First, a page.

Paul is now a Chartered Engineer and Programme Manager for Sustainable Energy Authority of Ireland (SEAI) and in charge of Technical Standards Development. “My day to day job is developing standards that will insure that we will live in a more sustainable country, and in influencing other EU countries to follow our lead,” he explains.

In 2017 he was elected Chairperson of the Chartered Institution of Building Services Engineers, Ireland Region. “This position will allow me to help influence our members (and beyond) in the latest and greatest engineering developments.”

“I am a very proud graduate of WIT and I was delighted to see the standard of the course held high (20 years on) when I judged the Building Services Student Awards last year in WIT. The lecturers always had time for their students and in particular were always helpful when I couldn’t get my head around some of the aspects of the course.

“I couldn’t recommend the Building Services course in WIT more. I know talking to employers that graduates from WIT are held in high esteem”, concluded.

Related Courses in WIT

Higher Certificate in Engineering in  Building Services Engineering
Bachelor of Engineering in  Building Services Engineering
Bachelor of Engineering (Honours) in  Sustainable Energy Engineering

 

BUILDING SERVICES NEEDS SERIOUS WAKE-UP CALL!

joe-hogan-1-of-2What prompted this article was that many of us at the table had in fact been in class together at various times and had gone on to serve in various sectors of the industry. When we started in the industry there were no full-time building services courses. The majority of would-be engineers went to the UK to do the IHVE exams. The City and Guilds Course in the 1960s and early 1970s served many who went on the become leaders in various sectors of the industry. They (both guys and girls) went on to work in consultants’ design offices on drawing boards, behind the counter in merchant providers, as sales engineers and as junior contracts managers.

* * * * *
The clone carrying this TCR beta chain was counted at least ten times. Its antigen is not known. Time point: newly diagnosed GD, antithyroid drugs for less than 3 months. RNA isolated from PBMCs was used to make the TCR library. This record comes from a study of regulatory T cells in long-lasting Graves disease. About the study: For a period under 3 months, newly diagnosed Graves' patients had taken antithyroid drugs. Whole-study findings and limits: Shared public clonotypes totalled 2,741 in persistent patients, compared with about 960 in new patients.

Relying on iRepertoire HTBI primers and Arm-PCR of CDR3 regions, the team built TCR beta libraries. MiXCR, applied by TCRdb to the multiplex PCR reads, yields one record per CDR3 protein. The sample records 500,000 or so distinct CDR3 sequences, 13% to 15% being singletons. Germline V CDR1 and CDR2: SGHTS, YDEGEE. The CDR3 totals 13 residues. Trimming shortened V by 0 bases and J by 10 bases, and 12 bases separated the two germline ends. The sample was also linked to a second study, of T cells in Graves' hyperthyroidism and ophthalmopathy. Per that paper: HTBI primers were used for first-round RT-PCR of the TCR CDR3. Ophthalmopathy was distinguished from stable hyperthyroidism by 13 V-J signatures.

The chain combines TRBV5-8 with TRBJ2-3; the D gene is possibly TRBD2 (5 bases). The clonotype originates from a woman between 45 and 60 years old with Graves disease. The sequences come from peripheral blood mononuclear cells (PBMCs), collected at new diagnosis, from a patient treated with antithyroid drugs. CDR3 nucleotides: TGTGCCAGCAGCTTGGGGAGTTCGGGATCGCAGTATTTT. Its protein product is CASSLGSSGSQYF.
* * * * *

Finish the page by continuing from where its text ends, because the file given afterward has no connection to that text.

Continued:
In the early 1970s Don Byrne and Pat Benson set up the Building Services Course in DIT Bolton St which, in the main, served the industry well up to the recent construction industry crash. Many of the current principals of consultancy practices and directors of M&E contracting firms attended DIT courses and qualified as Chartered CIBSE Engineers. A significant number started with the part-time courses before going on to attend full-time courses and obtain a full engineering degree in building services.

A large percentage of these people also freely gave of their time through the various industry bodies such as MEBSCA and CIBSE Ireland to devise and establish the structures that have served the sector so well. Many consulting engineers gave lectures in DIT colleges to augment the full-time lecturers.

However, that scenario has changed dramatically. While the intake to the DIT first-year common engineering programme still attracts a healthy 100 plus students, the numbers opting to study building services as opposed to the other engineering disciplines is but a handful. The present incumbents involved in the colleges, I am informed, are doing some serious soul-searching with even the title “Building Services Engineering” being called in to question.